4. PROBLEM SOLVED!!! 😀 Schutzhund, Thanks for the reply! You would know better than I would. I was quickly perusing the M3 manual and probably missed it. As far as I know, it is the same stock system, but I cannot remove mine like they show with the M3 (from the top as that extra "U"-shaped cutout is not on my grip). I think part of my problem is the factory had the retaining nut torqued down so much, it was going to be impossible to move it with something like the bolt. I went ahead and purchased the "Vmotor Chrome Vanadium Adjustable C Spanner Hook Wrench Tool - 3/4-2"(19-51mm)" from Amazon (link in previous post). The holes are 4mm in diameter, so the other wrenches on that page would be too big (correct size highlighted in screenshot with pricing). It's only $11. I'm guessing they use something similar to this in the factory. It loosened the nut with virtually no effort. The surface is wide enough, it doesn't mar the polymer top of the grip (although I'm sure over time I will start to see a little shine from it, but that is no big deal). It also allowed me to easily torque the grip back on so it won't loosen while shooting. I'll just keep this in my gun case with the gun. Hopefully this helps if anyone else runs into this. I still think Benelli needs to do a better job with providing information about this, especially on the pump SuperNova that doesn't have any sort of charging handle. Jeff
  5. What's the RTV mod? I have the Hayle rail on mine and like it but also really hate those stupid screws for field stripping it. Was looking at the new Truckee from Mesa Tactical (8-½" version), but I like the contour of the Hayle better since my Surefire pressure pad is high on the rail for my thumb. Attached is mine (for the record, it does have the benelliparts.net 922r trigger, hammer, & disconnector, plus of course the Hayle rail - it is an original LE model that I used on patrol, but I figured as soon as I swapped the stock, I should do the compliance parts as well).
  6. Schutzhund, Thanks for the reply! I looked at the M3 instructions to see what you were talking about, and the M3 doesn't require that nut to be loosened to remove the trigger group. On the M3, there is an additional U-shaped notch (on top) where you insert the bolt handle to remove the stock (see attached photos from Benelli's website). That's not the part I'm talking about. I'm talking about that locking nut that is only accessible from the sides. The holes are only about ¼" deep, and I did try a screwdriver (partially bent it) and it won't budge. I also tried the charging handle bolt from my M4 shotgun (I believe it is identical to the M3's), and it is just a little too large to fit in the holes. Underneath the holes is the threaded shaft, and the idea of messing up the threads would be a disaster. I'm looking at trying this: https://www.amazon.com/dp/B076PL3VFJ/ref=psdc_553408_t1_B000RHSNQE?th=1 and placing a towel over the top of the grip. It would really be good to know what others do, as well as what Benelli actually uses, since they require it for a field strip. So far, I'm a little frustrated with Benelli's lack of information/response on this. Had the shotgun now for 2-months and cannot use it since I cannot even field strip it. I have a hard time believing that other people have just marred up their pistol grip stock field stripping this thing. The nut from the factory is really torqued down (note bent Milwaukee screwdriver above) and won't even remotely budge.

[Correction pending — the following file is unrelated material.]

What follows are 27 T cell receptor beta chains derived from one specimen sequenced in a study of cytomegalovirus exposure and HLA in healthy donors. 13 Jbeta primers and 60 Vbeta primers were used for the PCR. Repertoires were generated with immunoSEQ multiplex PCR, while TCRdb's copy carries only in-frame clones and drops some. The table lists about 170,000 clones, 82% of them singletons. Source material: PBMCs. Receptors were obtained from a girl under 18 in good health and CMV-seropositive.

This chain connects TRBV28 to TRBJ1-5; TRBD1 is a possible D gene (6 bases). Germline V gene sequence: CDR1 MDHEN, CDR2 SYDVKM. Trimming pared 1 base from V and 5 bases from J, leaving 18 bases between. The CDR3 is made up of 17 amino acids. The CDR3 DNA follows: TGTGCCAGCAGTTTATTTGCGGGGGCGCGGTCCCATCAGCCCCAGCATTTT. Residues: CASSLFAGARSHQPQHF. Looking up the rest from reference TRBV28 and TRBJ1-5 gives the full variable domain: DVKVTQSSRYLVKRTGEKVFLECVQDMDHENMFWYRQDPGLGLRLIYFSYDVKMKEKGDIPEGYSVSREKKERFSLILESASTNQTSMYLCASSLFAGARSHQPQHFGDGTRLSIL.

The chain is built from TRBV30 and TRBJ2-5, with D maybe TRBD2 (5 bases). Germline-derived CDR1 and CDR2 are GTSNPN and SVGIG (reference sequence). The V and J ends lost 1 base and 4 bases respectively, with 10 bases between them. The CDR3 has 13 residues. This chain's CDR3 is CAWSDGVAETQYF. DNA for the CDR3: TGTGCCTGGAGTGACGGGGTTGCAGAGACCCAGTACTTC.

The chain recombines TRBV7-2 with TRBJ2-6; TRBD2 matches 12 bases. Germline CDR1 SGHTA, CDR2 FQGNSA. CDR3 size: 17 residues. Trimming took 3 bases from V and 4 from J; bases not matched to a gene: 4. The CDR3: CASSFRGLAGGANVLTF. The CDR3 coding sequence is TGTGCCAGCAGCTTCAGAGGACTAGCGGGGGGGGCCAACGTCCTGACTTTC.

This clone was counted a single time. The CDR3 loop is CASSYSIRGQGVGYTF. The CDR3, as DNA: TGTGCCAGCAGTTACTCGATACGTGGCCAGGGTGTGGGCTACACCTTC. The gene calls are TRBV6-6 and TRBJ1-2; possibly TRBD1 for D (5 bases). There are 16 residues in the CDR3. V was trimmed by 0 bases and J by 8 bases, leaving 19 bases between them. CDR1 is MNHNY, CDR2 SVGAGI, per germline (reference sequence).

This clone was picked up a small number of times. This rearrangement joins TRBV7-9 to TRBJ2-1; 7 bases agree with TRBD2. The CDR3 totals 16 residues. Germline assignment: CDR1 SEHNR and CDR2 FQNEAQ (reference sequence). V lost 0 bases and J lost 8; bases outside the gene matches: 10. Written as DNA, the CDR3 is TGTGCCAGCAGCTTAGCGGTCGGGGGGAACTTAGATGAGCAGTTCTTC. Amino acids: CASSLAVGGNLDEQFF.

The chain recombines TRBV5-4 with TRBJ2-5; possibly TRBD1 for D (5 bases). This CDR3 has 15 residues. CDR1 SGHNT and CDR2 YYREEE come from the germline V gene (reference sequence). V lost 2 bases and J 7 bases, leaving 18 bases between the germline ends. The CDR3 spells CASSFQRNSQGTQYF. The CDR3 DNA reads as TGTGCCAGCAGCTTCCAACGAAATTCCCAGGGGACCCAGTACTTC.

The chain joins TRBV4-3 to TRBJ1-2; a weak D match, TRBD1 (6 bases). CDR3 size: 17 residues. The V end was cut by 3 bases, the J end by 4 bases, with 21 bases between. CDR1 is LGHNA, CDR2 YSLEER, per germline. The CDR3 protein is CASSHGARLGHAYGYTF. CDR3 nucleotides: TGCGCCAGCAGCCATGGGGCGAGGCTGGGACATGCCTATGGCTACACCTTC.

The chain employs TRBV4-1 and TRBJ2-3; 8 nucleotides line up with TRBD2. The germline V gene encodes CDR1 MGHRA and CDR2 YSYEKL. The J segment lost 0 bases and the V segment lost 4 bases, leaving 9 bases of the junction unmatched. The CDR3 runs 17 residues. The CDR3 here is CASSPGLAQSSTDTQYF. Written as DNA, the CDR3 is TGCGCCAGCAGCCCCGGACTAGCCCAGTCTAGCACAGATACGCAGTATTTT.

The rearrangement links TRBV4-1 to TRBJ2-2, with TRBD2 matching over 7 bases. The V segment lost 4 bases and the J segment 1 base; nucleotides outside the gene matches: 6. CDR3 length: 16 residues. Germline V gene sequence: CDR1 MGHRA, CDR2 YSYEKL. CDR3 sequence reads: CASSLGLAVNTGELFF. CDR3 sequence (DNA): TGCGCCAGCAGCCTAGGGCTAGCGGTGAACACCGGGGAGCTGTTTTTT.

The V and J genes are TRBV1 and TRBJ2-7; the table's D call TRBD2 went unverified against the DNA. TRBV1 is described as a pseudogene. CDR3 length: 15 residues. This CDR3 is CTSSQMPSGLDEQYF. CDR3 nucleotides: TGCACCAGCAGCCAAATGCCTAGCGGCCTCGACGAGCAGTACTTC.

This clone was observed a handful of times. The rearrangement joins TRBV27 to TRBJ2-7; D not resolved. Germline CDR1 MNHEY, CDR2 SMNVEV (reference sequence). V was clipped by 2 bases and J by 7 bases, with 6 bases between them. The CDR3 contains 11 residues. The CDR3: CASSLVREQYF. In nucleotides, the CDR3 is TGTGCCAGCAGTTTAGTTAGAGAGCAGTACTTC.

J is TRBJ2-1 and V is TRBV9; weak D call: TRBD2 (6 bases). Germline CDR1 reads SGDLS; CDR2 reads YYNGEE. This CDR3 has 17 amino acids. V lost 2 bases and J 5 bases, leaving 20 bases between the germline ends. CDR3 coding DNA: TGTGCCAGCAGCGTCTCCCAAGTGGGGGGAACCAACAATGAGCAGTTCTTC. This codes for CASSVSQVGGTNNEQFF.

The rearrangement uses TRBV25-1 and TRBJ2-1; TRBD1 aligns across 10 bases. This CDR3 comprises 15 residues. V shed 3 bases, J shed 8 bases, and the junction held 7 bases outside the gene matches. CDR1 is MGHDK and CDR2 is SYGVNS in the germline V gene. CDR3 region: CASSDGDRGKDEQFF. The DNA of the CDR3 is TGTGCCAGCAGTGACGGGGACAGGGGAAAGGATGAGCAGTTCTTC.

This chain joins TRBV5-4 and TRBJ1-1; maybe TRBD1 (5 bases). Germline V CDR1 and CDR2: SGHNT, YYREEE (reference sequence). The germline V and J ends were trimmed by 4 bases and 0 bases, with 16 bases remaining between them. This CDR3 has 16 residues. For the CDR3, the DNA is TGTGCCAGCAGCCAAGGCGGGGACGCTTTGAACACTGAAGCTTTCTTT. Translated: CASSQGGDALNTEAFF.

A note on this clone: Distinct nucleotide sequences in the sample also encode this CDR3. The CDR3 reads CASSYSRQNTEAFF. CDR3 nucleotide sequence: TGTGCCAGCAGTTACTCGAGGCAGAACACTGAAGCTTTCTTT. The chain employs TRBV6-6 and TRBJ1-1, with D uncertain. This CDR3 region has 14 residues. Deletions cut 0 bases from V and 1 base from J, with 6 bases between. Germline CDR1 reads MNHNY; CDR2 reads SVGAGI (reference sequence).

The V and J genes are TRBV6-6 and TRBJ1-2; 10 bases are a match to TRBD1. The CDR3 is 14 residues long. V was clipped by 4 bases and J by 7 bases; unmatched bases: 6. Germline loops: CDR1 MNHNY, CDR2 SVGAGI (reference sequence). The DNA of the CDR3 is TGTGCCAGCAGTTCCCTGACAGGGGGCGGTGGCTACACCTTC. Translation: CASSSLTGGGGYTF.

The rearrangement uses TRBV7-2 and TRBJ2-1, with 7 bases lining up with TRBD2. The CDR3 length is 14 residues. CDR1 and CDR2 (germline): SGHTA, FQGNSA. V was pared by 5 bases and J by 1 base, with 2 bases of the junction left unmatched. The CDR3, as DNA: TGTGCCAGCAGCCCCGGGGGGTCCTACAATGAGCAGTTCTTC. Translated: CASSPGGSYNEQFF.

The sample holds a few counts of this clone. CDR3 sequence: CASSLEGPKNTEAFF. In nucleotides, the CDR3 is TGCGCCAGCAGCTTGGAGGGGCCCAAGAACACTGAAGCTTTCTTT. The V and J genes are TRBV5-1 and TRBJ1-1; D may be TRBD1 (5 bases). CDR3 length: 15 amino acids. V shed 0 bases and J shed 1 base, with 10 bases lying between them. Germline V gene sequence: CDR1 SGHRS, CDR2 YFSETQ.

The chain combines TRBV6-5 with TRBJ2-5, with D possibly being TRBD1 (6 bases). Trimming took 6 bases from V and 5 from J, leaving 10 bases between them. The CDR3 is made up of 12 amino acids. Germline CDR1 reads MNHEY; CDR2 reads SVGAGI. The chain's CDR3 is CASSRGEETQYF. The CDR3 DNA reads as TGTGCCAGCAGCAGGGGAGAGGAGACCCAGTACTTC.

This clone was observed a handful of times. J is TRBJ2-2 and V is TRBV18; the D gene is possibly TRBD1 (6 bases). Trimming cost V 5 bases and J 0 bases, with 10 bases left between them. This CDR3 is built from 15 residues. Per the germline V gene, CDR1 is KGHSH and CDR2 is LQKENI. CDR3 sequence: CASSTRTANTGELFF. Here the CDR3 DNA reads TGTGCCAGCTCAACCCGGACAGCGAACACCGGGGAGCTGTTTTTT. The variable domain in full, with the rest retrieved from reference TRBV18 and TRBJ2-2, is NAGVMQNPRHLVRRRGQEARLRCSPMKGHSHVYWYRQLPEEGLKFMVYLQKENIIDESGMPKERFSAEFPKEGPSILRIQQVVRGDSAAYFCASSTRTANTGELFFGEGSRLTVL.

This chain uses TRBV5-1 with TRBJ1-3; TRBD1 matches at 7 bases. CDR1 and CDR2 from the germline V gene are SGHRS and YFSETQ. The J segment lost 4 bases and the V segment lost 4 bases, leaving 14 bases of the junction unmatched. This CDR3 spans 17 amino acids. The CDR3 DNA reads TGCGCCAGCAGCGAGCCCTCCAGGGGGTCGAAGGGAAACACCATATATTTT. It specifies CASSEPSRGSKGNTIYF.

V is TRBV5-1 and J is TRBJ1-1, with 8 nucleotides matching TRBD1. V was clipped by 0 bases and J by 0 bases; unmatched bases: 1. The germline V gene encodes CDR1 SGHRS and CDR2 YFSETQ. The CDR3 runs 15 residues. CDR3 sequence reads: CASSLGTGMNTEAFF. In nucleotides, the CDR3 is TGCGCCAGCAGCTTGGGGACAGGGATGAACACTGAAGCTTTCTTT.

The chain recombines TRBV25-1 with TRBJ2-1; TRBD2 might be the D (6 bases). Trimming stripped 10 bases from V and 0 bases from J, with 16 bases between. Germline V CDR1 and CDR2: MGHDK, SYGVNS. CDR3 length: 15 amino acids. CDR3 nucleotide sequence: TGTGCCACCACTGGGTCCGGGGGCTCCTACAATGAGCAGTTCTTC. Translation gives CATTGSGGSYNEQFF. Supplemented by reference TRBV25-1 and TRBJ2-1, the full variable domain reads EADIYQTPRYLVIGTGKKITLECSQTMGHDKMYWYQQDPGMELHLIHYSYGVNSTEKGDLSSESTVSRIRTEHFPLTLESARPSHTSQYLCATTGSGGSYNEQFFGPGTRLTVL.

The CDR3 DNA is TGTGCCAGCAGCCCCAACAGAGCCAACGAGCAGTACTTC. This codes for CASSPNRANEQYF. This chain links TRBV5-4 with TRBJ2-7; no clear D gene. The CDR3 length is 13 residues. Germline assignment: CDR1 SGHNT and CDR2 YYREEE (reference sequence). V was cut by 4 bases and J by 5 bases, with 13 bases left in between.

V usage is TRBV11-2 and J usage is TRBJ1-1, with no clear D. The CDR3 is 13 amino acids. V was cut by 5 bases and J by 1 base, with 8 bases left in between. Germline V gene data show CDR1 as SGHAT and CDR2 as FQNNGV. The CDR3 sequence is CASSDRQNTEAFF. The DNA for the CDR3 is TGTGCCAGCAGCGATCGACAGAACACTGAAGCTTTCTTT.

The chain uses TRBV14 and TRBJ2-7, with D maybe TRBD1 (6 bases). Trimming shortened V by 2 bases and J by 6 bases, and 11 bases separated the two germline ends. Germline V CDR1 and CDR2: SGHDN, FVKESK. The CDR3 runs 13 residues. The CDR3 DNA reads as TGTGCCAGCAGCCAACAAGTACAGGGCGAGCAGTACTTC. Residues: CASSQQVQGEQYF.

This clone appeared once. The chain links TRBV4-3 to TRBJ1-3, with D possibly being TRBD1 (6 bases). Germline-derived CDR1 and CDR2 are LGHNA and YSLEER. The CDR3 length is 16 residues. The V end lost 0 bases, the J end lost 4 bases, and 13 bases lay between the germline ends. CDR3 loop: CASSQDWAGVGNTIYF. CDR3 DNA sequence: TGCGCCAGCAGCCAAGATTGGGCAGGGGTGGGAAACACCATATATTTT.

7. Hi, I'm shamefully new to the Benelli forums. After owning various Benelli's and even using an M4 on patrol, I just never signed up here. Anyway, I recently purchased a new SuperNova Tactical LE model (20159) which utilizes the telescoping stock. The manual states for Trigger Assembly Group removal (Page 59 in the 01/2017 version): "When the pistol grip or telescopic stock is installed on the shotgun the stock must be loosened before the trigger guard assembly can be removed from the receiver. To do this partially unscrew the pistol grip stock retaining nut or the telescopic grip retaining ring nut; thus making it possible to detach the pistol grip stock or the telescopic stock grip front the receiver to provide the space necessary for removing the trigger guard assembly." What tool do you use to remove this nut??? I have searched all over the internet and YouTube. Over the last two months, I've sent repeated messages to Benelli (using their online submission form) and never got a response. I called customer service this past week, and they told me to use either a crescent wrench or pliers. I'm having a hard time believing that Benelli loosens and tightens this nut using a crescent wrench or pliers (plus it doesn't make good contact). I don't want to mar the pistol grip loosening this thing. It has holes in it as if there is some sort of special spanner wrench to loosen and torque the nut. Does anyone know what tool Benelli really uses and the proper way to loosen this thing since it is required for a general field strip? I saw this question posted on here back in 2010 or 2011, and they never got a response. Thanks in advance for any advice that can be given! Jeff